There’s a common misconception that big banks reward loyalty in the former of better home loans or lower rates. Sadly, that’s rarely the case.
Big banks tend to take existing mortgage customers for granted because they assume those customers can’t be bothered refinancing to another provider. Conversely, they tend to offer better deals to new customers, because they know they need to provide an incentive to make them switch.
The problem’s so bad, the Treasurer directed the Australian Competition and Consumer Commission (ACCC) to look into it in 2019.
The ACCC examined home loan prices changed by the big four banks between 1 January 2019 and 31 October 2019, and found:
- Long-term customers were paying interest rates on average 0.26 percentage points higher than new customers
- The difference was ‘even more significant’ on loans more than five years old, with the average interest rates 0.40 percentage points higher than those offered to new customers
While those numbers might not sound like much, small differences in the interest rate you get charged make a huge difference over the life of a loan.
To see how much, let’s imagine you’re borrowing $600,000 over 25 years:
- Get charged 3.02% per annum (the Reserve Bank of Australia’s average owner-occupier interest rate in January 2021) and you’ll pay $212,878 in total interest over the loan’s term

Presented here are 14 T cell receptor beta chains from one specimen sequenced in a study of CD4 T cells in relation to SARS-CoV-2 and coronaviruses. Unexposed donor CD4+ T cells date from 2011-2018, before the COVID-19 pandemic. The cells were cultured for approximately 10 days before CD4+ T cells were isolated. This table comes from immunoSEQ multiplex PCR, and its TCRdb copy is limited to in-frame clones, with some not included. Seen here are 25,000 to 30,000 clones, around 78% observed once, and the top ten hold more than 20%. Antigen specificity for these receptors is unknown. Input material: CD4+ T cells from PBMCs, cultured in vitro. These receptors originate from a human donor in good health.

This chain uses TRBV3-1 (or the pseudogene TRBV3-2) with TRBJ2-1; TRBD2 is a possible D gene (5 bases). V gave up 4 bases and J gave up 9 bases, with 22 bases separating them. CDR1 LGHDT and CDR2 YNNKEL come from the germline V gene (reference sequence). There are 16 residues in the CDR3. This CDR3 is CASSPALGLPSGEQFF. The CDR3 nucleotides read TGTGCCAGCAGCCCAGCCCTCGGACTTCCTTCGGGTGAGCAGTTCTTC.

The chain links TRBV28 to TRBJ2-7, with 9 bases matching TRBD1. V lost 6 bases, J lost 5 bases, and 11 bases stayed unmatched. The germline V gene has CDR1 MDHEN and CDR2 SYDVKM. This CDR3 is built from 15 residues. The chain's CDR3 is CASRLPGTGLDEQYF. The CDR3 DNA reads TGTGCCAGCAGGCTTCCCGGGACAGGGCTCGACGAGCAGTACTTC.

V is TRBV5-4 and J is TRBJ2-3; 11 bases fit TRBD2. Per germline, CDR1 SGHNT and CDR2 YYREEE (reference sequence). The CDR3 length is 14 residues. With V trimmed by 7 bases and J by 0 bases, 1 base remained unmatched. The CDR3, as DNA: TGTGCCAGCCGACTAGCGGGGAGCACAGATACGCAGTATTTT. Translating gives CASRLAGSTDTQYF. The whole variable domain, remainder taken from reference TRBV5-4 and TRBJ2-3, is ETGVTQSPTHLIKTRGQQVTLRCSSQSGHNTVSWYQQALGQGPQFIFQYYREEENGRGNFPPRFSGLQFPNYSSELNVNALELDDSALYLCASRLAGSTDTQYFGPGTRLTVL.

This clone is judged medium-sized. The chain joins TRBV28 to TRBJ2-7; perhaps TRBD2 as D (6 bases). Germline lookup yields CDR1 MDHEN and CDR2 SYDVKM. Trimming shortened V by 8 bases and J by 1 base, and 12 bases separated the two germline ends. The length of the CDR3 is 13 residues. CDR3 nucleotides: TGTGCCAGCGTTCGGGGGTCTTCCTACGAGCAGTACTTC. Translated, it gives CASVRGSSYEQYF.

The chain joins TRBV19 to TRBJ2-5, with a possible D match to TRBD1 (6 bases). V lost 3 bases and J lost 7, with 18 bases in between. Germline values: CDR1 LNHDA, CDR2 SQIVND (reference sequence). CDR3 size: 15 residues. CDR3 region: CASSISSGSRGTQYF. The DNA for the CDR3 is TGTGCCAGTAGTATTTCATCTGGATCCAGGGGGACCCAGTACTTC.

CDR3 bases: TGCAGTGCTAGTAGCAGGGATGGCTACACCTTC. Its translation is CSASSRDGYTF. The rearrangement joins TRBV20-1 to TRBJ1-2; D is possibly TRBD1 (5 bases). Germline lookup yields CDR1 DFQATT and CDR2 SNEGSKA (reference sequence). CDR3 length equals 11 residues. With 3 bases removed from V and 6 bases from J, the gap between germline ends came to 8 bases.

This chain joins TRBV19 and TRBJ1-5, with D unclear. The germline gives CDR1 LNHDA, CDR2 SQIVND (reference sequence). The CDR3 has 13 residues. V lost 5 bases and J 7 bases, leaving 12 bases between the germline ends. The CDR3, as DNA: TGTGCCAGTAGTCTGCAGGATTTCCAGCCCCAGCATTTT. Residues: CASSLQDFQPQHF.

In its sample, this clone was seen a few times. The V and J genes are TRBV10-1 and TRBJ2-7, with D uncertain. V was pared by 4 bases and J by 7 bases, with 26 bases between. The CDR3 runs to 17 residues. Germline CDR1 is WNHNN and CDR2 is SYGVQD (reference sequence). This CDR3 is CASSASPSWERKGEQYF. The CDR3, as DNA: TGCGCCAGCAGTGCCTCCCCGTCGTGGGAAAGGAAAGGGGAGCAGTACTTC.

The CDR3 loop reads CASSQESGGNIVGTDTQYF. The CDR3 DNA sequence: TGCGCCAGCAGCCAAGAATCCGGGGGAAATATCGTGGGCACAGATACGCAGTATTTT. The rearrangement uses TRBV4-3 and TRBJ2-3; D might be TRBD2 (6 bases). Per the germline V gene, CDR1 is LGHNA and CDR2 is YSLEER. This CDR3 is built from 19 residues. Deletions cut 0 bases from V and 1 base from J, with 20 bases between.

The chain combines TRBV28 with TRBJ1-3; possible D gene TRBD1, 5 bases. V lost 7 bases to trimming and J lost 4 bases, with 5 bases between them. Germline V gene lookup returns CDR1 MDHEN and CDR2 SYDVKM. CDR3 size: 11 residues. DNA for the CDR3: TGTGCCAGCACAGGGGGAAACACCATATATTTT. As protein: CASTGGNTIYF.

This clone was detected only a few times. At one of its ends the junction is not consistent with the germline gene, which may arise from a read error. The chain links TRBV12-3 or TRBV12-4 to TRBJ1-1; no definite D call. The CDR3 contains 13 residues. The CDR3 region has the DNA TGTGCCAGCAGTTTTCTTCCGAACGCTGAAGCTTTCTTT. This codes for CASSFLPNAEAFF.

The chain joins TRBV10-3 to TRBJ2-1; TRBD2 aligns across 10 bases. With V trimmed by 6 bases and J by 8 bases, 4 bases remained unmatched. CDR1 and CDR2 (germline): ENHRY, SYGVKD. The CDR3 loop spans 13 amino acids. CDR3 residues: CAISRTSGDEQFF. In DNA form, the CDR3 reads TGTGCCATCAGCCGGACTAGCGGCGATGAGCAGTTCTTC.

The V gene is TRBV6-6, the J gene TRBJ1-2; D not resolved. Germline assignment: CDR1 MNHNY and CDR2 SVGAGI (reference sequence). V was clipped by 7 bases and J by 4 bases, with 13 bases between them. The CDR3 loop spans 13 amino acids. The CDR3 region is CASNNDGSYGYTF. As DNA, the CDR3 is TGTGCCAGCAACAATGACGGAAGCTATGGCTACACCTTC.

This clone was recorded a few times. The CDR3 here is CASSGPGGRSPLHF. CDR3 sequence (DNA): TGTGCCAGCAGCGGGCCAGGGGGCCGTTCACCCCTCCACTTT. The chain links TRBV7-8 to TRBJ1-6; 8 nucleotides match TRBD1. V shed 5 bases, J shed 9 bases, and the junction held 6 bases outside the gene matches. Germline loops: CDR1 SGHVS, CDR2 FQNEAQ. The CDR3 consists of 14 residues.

- Get charged 2.17% per annum (2.20% comparison rate with a Well Balanced Variable loan at time of writing in may 2021) and you’ll pay $148,269 in total interest – a massive $64,609 less.
So switching to a lower rate can save you tens of thousands of dollars.
While it might be unfair, price discrimination is not illegal. But that doesn’t mean there’s nothing you can do about it.
How to avoid being taking for granted
If it’s been a while since you took out your existing home loan, there’s a good chance you’re being overcharged. And the best way to put an end to that is by shopping around and negotiating with your existing lender.
- Go to your bank’s website and see if the bank is offering lower rates and/or lower fees to new customers
- If they are, call up your bank and tell them to give you the same rates/fees new customers get – otherwise, you’ll refinance
Your bank will either agree or refuse. If they say no, refinance to a lender that offers you a better deal. If they say yes, great news – you’ve just saved yourself some money.
But the matter doesn’t have to end there.
Rather, keep doing your research and see if there’s a rival lender with a better deal. If there is, refinance – and save yourself an even more significant sum!
At Well Money, our award-winning mortgages include the kind of features you’d expect from a bank but at the low rates of an online lender. So you could save thousands of dollars over the life of your loan by switching. Find out more here.